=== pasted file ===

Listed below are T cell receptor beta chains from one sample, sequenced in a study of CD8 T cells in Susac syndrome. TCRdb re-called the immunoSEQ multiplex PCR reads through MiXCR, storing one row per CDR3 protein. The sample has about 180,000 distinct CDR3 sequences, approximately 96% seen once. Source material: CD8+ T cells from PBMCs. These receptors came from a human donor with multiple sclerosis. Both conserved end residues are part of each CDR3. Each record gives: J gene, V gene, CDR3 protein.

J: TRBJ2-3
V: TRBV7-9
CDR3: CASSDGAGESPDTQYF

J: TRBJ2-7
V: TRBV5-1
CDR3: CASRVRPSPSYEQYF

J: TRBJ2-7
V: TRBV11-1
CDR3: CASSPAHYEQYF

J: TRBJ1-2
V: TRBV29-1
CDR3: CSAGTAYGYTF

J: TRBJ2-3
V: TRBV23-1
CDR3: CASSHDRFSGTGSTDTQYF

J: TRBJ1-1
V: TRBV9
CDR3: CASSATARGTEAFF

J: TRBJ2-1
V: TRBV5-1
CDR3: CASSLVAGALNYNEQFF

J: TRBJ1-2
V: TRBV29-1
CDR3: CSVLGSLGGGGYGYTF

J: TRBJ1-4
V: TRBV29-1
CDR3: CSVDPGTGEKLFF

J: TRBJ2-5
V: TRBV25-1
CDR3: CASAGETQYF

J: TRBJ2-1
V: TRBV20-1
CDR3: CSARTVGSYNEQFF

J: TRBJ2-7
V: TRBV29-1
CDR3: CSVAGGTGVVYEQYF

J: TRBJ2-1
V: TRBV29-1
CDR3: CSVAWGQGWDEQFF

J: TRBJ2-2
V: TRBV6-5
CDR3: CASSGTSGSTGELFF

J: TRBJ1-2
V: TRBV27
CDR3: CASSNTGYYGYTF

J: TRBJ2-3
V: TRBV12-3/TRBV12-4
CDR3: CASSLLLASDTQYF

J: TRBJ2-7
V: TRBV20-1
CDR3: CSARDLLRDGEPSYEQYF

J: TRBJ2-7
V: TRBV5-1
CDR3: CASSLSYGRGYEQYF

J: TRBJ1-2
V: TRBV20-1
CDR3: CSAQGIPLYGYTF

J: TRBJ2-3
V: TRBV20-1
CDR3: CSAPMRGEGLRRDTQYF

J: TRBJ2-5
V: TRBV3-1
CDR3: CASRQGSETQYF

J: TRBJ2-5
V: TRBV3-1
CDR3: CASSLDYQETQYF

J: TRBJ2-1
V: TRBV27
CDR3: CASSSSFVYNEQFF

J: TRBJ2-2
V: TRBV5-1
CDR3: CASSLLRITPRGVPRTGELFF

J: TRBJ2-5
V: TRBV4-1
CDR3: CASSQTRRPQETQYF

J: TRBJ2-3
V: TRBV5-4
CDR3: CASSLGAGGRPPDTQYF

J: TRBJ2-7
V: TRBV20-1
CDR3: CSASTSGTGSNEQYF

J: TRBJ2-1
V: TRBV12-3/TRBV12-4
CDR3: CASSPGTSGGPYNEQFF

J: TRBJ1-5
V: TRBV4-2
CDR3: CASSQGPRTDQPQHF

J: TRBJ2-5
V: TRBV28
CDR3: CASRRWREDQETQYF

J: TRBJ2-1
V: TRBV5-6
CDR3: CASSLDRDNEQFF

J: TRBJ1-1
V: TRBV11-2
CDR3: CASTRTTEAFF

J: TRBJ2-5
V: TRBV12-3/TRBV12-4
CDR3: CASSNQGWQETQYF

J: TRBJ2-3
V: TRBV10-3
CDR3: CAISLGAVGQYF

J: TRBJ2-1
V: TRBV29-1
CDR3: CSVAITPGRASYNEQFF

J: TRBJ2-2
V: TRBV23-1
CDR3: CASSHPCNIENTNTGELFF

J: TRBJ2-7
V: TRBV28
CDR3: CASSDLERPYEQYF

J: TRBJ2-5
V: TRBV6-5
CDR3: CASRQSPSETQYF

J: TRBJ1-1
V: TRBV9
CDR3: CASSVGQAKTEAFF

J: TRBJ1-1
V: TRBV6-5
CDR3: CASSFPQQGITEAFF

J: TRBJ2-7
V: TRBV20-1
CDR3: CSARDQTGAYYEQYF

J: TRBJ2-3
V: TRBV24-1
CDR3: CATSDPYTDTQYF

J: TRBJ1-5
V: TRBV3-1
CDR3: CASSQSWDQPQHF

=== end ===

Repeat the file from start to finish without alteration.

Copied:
Listed below are T cell receptor beta chains from one sample, sequenced in a study of CD8 T cells in Susac syndrome. TCRdb re-called the immunoSEQ multiplex PCR reads through MiXCR, storing one row per CDR3 protein. The sample has about 180,000 distinct CDR3 sequences, approximately 96% seen once. Source material: CD8+ T cells from PBMCs. These receptors came from a human donor with multiple sclerosis. Both conserved end residues are part of each CDR3. Each record gives: J gene, V gene, CDR3 protein.

J: TRBJ2-3
V: TRBV7-9
CDR3: CASSDGAGESPDTQYF

J: TRBJ2-7
V: TRBV5-1
CDR3: CASRVRPSPSYEQYF

J: TRBJ2-7
V: TRBV11-1
CDR3: CASSPAHYEQYF

J: TRBJ1-2
V: TRBV29-1
CDR3: CSAGTAYGYTF

J: TRBJ2-3
V: TRBV23-1
CDR3: CASSHDRFSGTGSTDTQYF

J: TRBJ1-1
V: TRBV9
CDR3: CASSATARGTEAFF

J: TRBJ2-1
V: TRBV5-1
CDR3: CASSLVAGALNYNEQFF

J: TRBJ1-2
V: TRBV29-1
CDR3: CSVLGSLGGGGYGYTF

J: TRBJ1-4
V: TRBV29-1
CDR3: CSVDPGTGEKLFF

J: TRBJ2-5
V: TRBV25-1
CDR3: CASAGETQYF

J: TRBJ2-1
V: TRBV20-1
CDR3: CSARTVGSYNEQFF

J: TRBJ2-7
V: TRBV29-1
CDR3: CSVAGGTGVVYEQYF

J: TRBJ2-1
V: TRBV29-1
CDR3: CSVAWGQGWDEQFF

J: TRBJ2-2
V: TRBV6-5
CDR3: CASSGTSGSTGELFF

J: TRBJ1-2
V: TRBV27
CDR3: CASSNTGYYGYTF

J: TRBJ2-3
V: TRBV12-3/TRBV12-4
CDR3: CASSLLLASDTQYF

J: TRBJ2-7
V: TRBV20-1
CDR3: CSARDLLRDGEPSYEQYF

J: TRBJ2-7
V: TRBV5-1
CDR3: CASSLSYGRGYEQYF

J: TRBJ1-2
V: TRBV20-1
CDR3: CSAQGIPLYGYTF

J: TRBJ2-3
V: TRBV20-1
CDR3: CSAPMRGEGLRRDTQYF

J: TRBJ2-5
V: TRBV3-1
CDR3: CASRQGSETQYF

J: TRBJ2-5
V: TRBV3-1
CDR3: CASSLDYQETQYF

J: TRBJ2-1
V: TRBV27
CDR3: CASSSSFVYNEQFF

J: TRBJ2-2
V: TRBV5-1
CDR3: CASSLLRITPRGVPRTGELFF

J: TRBJ2-5
V: TRBV4-1
CDR3: CASSQTRRPQETQYF

J: TRBJ2-3
V: TRBV5-4
CDR3: CASSLGAGGRPPDTQYF

J: TRBJ2-7
V: TRBV20-1
CDR3: CSASTSGTGSNEQYF

J: TRBJ2-1
V: TRBV12-3/TRBV12-4
CDR3: CASSPGTSGGPYNEQFF

J: TRBJ1-5
V: TRBV4-2
CDR3: CASSQGPRTDQPQHF

J: TRBJ2-5
V: TRBV28
CDR3: CASRRWREDQETQYF

J: TRBJ2-1
V: TRBV5-6
CDR3: CASSLDRDNEQFF

J: TRBJ1-1
V: TRBV11-2
CDR3: CASTRTTEAFF

J: TRBJ2-5
V: TRBV12-3/TRBV12-4
CDR3: CASSNQGWQETQYF

J: TRBJ2-3
V: TRBV10-3
CDR3: CAISLGAVGQYF

J: TRBJ2-1
V: TRBV29-1
CDR3: CSVAITPGRASYNEQFF

J: TRBJ2-2
V: TRBV23-1
CDR3: CASSHPCNIENTNTGELFF

J: TRBJ2-7
V: TRBV28
CDR3: CASSDLERPYEQYF

J: TRBJ2-5
V: TRBV6-5
CDR3: CASRQSPSETQYF

J: TRBJ1-1
V: TRBV9
CDR3: CASSVGQAKTEAFF

J: TRBJ1-1
V: TRBV6-5
CDR3: CASSFPQQGITEAFF

J: TRBJ2-7
V: TRBV20-1
CDR3: CSARDQTGAYYEQYF

J: TRBJ2-3
V: TRBV24-1
CDR3: CATSDPYTDTQYF

J: TRBJ1-5
V: TRBV3-1
CDR3: CASSQSWDQPQHF